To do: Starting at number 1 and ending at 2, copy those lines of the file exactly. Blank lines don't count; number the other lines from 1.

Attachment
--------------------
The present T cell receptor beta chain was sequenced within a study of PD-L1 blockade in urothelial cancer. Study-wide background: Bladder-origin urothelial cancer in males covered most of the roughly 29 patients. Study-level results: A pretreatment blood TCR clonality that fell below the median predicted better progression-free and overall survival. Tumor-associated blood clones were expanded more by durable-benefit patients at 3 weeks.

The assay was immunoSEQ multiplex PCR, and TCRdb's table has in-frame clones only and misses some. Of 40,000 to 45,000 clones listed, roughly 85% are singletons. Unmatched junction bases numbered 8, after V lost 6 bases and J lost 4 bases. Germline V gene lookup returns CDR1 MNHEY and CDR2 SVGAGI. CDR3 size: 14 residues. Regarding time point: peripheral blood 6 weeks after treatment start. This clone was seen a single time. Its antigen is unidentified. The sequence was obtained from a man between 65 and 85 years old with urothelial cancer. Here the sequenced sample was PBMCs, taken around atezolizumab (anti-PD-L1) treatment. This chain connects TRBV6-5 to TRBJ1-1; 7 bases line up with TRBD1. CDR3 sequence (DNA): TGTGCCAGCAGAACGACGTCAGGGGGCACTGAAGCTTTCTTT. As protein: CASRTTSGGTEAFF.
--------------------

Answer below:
The present T cell receptor beta chain was sequenced within a study of PD-L1 blockade in urothelial cancer. Study-wide background: Bladder-origin urothelial cancer in males covered most of the roughly 29 patients. Study-level results: A pretreatment blood TCR clonality that fell below the median predicted better progression-free and overall survival. Tumor-associated blood clones were expanded more by durable-benefit patients at 3 weeks.

The assay was immunoSEQ multiplex PCR, and TCRdb's table has in-frame clones only and misses some. Of 40,000 to 45,000 clones listed, roughly 85% are singletons. Unmatched junction bases numbered 8, after V lost 6 bases and J lost 4 bases. Germline V gene lookup returns CDR1 MNHEY and CDR2 SVGAGI. CDR3 size: 14 residues. Regarding time point: peripheral blood 6 weeks after treatment start. This clone was seen a single time. Its antigen is unidentified. The sequence was obtained from a man between 65 and 85 years old with urothelial cancer. Here the sequenced sample was PBMCs, taken around atezolizumab (anti-PD-L1) treatment. This chain connects TRBV6-5 to TRBJ1-1; 7 bases line up with TRBD1. CDR3 sequence (DNA): TGTGCCAGCAGAACGACGTCAGGGGGCACTGAAGCTTTCTTT. As protein: CASRTTSGGTEAFF.